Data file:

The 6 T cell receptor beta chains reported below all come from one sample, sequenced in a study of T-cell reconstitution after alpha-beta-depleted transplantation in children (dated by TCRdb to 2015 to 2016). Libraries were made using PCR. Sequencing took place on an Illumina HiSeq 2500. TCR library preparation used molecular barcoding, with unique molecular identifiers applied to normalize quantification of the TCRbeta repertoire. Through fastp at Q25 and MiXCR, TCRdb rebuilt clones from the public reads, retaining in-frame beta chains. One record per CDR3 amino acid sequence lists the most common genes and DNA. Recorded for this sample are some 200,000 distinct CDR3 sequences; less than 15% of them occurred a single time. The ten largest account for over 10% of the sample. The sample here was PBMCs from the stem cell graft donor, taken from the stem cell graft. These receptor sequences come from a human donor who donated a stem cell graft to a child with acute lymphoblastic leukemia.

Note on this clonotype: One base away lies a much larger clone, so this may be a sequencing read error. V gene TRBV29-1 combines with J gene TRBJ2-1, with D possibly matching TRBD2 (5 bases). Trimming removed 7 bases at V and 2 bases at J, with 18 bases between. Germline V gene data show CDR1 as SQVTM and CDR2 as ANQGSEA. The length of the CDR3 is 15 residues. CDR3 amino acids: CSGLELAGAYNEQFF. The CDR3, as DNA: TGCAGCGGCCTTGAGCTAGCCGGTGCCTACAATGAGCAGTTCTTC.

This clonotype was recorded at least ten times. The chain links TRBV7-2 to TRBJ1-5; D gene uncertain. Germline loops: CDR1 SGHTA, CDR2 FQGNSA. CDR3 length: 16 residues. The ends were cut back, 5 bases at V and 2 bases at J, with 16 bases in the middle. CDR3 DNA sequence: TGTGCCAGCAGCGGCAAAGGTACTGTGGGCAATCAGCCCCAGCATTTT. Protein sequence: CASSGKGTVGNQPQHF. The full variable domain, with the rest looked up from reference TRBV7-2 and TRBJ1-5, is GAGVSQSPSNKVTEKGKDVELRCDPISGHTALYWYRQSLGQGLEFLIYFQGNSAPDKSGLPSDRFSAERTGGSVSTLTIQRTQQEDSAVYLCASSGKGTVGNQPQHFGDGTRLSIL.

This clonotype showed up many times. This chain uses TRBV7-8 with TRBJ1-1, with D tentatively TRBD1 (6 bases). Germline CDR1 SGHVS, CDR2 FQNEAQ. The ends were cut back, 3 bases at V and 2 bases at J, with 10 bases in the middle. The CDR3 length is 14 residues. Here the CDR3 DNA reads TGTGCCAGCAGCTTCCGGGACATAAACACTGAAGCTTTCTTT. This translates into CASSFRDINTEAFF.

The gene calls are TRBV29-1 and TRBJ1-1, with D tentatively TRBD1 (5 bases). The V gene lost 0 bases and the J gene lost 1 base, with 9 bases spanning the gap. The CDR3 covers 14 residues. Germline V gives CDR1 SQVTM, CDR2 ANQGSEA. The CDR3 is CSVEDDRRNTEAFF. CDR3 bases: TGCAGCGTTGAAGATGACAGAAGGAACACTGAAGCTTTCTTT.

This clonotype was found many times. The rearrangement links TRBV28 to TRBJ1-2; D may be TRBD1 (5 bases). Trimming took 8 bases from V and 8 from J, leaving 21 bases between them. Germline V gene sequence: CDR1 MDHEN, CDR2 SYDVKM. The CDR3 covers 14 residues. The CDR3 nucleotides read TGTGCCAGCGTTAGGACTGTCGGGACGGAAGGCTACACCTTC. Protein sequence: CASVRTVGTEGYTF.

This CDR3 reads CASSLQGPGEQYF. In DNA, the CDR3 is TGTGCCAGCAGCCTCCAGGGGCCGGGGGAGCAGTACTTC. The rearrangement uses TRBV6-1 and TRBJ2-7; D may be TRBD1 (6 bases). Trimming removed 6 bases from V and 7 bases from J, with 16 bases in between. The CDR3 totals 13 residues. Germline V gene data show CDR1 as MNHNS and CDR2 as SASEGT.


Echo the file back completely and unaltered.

The 6 T cell receptor beta chains reported below all come from one sample, sequenced in a study of T-cell reconstitution after alpha-beta-depleted transplantation in children (dated by TCRdb to 2015 to 2016). Libraries were made using PCR. Sequencing took place on an Illumina HiSeq 2500. TCR library preparation used molecular barcoding, with unique molecular identifiers applied to normalize quantification of the TCRbeta repertoire. Through fastp at Q25 and MiXCR, TCRdb rebuilt clones from the public reads, retaining in-frame beta chains. One record per CDR3 amino acid sequence lists the most common genes and DNA. Recorded for this sample are some 200,000 distinct CDR3 sequences; less than 15% of them occurred a single time. The ten largest account for over 10% of the sample. The sample here was PBMCs from the stem cell graft donor, taken from the stem cell graft. These receptor sequences come from a human donor who donated a stem cell graft to a child with acute lymphoblastic leukemia.

Note on this clonotype: One base away lies a much larger clone, so this may be a sequencing read error. V gene TRBV29-1 combines with J gene TRBJ2-1, with D possibly matching TRBD2 (5 bases). Trimming removed 7 bases at V and 2 bases at J, with 18 bases between. Germline V gene data show CDR1 as SQVTM and CDR2 as ANQGSEA. The length of the CDR3 is 15 residues. CDR3 amino acids: CSGLELAGAYNEQFF. The CDR3, as DNA: TGCAGCGGCCTTGAGCTAGCCGGTGCCTACAATGAGCAGTTCTTC.

This clonotype was recorded at least ten times. The chain links TRBV7-2 to TRBJ1-5; D gene uncertain. Germline loops: CDR1 SGHTA, CDR2 FQGNSA. CDR3 length: 16 residues. The ends were cut back, 5 bases at V and 2 bases at J, with 16 bases in the middle. CDR3 DNA sequence: TGTGCCAGCAGCGGCAAAGGTACTGTGGGCAATCAGCCCCAGCATTTT. Protein sequence: CASSGKGTVGNQPQHF. The full variable domain, with the rest looked up from reference TRBV7-2 and TRBJ1-5, is GAGVSQSPSNKVTEKGKDVELRCDPISGHTALYWYRQSLGQGLEFLIYFQGNSAPDKSGLPSDRFSAERTGGSVSTLTIQRTQQEDSAVYLCASSGKGTVGNQPQHFGDGTRLSIL.

This clonotype showed up many times. This chain uses TRBV7-8 with TRBJ1-1, with D tentatively TRBD1 (6 bases). Germline CDR1 SGHVS, CDR2 FQNEAQ. The ends were cut back, 3 bases at V and 2 bases at J, with 10 bases in the middle. The CDR3 length is 14 residues. Here the CDR3 DNA reads TGTGCCAGCAGCTTCCGGGACATAAACACTGAAGCTTTCTTT. This translates into CASSFRDINTEAFF.

The gene calls are TRBV29-1 and TRBJ1-1, with D tentatively TRBD1 (5 bases). The V gene lost 0 bases and the J gene lost 1 base, with 9 bases spanning the gap. The CDR3 covers 14 residues. Germline V gives CDR1 SQVTM, CDR2 ANQGSEA. The CDR3 is CSVEDDRRNTEAFF. CDR3 bases: TGCAGCGTTGAAGATGACAGAAGGAACACTGAAGCTTTCTTT.

This clonotype was found many times. The rearrangement links TRBV28 to TRBJ1-2; D may be TRBD1 (5 bases). Trimming took 8 bases from V and 8 from J, leaving 21 bases between them. Germline V gene sequence: CDR1 MDHEN, CDR2 SYDVKM. The CDR3 covers 14 residues. The CDR3 nucleotides read TGTGCCAGCGTTAGGACTGTCGGGACGGAAGGCTACACCTTC. Protein sequence: CASVRTVGTEGYTF.

This CDR3 reads CASSLQGPGEQYF. In DNA, the CDR3 is TGTGCCAGCAGCCTCCAGGGGCCGGGGGAGCAGTACTTC. The rearrangement uses TRBV6-1 and TRBJ2-7; D may be TRBD1 (6 bases). Trimming removed 6 bases from V and 7 bases from J, with 16 bases in between. The CDR3 totals 13 residues. Germline V gene data show CDR1 as MNHNS and CDR2 as SASEGT.